Salts need to be globally unique
Although this may not apply to your case, there are good reasons why salts cannot just be derived from a username or other constant data about the user.
Consider a user Alice who using the same password on multiple sites, both of which use her username as the salt. This will lead to the same hash appearing in both. Using a combination of the username and the site itself for the salt should address that specific concern.
As others have pointed out, your salt is in the wrong format. You could perform a hash of the email address and site name and then truncate that hash to 16 bytes.
Server side hashing is still required
There are some things that client side hashing offers, but it can never (well, hardly ever) be a replacement for server side hashing. And unless coupled with some other useful constructions, client side hashing really doesn't offer much at all. Mostly it helps save the server some work.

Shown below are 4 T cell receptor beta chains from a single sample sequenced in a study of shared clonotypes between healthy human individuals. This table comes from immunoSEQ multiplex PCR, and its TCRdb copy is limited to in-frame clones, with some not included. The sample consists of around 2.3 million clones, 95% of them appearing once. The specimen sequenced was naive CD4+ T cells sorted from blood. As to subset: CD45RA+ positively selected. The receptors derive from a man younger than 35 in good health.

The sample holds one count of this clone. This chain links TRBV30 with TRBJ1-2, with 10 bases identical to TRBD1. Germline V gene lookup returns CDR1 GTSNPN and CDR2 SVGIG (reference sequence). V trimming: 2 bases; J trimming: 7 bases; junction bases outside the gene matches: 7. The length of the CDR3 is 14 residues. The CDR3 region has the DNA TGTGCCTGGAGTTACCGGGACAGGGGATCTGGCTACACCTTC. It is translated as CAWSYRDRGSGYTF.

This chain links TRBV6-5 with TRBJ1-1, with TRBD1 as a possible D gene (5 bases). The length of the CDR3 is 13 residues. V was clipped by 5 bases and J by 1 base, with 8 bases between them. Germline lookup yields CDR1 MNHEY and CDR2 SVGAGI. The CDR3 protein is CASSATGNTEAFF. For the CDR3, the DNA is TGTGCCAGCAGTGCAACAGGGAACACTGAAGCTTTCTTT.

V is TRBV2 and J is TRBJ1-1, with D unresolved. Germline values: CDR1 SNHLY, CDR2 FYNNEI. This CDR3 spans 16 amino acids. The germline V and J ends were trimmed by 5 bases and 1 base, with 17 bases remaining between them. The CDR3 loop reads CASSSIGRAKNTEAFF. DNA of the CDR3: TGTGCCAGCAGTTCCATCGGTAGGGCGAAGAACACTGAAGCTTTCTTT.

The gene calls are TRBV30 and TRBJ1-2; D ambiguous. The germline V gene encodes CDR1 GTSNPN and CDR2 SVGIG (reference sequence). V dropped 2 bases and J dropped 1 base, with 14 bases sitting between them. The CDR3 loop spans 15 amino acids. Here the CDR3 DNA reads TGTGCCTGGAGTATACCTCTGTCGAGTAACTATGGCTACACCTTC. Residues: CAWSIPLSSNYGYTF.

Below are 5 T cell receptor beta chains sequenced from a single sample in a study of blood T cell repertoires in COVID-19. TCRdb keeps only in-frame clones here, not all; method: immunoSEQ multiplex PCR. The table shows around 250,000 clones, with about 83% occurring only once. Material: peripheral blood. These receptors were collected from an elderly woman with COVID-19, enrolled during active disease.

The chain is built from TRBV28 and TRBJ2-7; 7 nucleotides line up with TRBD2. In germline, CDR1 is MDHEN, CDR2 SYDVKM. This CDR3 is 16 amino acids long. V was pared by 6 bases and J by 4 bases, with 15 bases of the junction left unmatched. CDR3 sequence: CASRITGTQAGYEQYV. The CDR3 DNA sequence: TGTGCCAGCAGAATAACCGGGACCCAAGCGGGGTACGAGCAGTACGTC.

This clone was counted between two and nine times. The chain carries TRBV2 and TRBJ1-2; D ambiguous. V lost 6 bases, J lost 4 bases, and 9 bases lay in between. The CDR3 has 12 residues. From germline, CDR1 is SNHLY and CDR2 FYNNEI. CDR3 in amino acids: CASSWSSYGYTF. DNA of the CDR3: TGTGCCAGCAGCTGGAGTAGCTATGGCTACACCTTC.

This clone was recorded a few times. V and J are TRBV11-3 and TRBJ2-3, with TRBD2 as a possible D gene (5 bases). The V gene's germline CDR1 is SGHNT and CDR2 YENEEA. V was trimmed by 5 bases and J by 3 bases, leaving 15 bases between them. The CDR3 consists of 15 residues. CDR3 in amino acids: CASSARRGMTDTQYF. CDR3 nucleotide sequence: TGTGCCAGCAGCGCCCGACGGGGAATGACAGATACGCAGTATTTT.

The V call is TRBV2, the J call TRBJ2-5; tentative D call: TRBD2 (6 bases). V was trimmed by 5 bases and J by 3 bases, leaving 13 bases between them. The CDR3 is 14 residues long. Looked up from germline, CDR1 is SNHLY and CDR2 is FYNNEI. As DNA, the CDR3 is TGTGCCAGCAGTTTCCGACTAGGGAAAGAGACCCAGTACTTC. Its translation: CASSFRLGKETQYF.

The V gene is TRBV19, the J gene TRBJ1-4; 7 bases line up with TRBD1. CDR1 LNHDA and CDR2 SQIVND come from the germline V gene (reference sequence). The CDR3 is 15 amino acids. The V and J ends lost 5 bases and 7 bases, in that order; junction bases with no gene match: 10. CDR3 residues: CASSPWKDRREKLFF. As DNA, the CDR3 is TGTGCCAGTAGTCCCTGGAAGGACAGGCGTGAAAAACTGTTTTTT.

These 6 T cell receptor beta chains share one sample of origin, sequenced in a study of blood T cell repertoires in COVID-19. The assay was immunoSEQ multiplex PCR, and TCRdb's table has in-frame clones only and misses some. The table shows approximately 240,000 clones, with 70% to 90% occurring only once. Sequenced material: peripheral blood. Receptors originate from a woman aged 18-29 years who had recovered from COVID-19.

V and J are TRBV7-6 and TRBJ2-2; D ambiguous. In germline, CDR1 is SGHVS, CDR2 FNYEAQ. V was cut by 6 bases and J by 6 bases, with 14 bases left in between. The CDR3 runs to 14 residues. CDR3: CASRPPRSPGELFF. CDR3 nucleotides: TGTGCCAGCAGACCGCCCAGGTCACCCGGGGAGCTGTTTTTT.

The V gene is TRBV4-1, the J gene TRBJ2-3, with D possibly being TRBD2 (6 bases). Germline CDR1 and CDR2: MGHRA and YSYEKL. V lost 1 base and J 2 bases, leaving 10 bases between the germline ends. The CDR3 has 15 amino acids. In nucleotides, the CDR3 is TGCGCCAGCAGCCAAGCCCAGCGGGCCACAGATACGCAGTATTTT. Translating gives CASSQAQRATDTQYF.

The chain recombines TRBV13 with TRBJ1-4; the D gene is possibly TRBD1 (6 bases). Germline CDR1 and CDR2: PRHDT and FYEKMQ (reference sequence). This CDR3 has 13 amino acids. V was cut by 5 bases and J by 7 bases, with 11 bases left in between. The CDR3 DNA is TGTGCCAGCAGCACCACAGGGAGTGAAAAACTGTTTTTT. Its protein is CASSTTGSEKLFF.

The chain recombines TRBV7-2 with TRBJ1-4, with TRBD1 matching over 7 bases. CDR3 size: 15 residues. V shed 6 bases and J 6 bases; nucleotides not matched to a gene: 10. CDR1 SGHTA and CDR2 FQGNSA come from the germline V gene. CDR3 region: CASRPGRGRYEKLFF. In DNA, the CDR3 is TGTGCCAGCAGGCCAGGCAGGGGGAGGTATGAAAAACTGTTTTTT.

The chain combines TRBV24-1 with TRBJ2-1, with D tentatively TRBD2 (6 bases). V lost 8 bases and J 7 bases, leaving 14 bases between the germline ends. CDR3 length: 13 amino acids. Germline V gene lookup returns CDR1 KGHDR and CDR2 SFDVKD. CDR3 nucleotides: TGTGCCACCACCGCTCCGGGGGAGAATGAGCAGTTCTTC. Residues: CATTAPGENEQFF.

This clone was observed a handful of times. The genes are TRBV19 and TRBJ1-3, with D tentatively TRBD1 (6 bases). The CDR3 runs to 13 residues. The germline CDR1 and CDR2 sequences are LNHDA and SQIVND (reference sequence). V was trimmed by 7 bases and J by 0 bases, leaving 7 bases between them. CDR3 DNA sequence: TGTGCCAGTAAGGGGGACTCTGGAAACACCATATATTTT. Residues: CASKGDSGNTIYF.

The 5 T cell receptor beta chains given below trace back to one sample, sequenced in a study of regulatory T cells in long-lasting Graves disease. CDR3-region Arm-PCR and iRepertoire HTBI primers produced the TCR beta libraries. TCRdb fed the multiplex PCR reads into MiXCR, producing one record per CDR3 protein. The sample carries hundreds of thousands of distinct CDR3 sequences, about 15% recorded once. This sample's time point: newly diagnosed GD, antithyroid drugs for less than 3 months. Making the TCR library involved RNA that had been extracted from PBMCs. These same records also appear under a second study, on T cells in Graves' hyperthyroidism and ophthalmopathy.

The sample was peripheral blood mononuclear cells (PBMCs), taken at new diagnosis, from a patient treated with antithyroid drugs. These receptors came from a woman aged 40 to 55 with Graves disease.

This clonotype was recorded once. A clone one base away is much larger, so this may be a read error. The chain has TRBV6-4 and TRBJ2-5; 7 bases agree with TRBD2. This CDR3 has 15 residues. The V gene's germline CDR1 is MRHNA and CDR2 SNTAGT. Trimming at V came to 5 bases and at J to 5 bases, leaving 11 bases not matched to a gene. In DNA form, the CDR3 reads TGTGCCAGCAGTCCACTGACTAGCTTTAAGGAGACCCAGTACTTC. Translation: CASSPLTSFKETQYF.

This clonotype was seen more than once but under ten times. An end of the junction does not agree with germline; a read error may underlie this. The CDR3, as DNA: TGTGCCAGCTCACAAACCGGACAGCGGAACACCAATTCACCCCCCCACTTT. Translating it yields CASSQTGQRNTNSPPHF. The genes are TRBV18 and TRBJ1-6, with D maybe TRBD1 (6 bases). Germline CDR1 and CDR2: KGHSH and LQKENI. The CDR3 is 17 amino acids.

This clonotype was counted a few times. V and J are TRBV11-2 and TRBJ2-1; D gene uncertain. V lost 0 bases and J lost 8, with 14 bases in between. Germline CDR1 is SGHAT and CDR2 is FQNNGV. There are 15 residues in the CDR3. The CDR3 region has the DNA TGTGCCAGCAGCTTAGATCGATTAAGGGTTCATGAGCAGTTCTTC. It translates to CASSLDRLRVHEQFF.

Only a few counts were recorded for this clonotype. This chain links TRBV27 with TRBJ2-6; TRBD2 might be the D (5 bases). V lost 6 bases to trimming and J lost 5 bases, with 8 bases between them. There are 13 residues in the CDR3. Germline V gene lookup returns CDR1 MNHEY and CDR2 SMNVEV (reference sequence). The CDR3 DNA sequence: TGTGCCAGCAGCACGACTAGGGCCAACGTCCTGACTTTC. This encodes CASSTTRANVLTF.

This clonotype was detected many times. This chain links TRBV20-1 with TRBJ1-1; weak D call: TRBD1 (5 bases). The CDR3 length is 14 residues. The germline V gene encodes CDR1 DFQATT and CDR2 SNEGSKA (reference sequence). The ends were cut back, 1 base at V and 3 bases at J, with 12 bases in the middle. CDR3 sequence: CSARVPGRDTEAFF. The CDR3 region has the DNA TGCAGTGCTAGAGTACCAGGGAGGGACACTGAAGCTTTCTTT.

There is also a sort of pass the hash mentality here. The hash that the client sends is a secret. If it is captured (say in transit) it can be used by an attacker to log in to the service just as knowledge of the source password would. So just because the hash doesn't look like a secret (while the source password does), it is an authentication proof.
I'm not saying that client side hashing is of no use, but it is of much less use that people expect under most circumstances.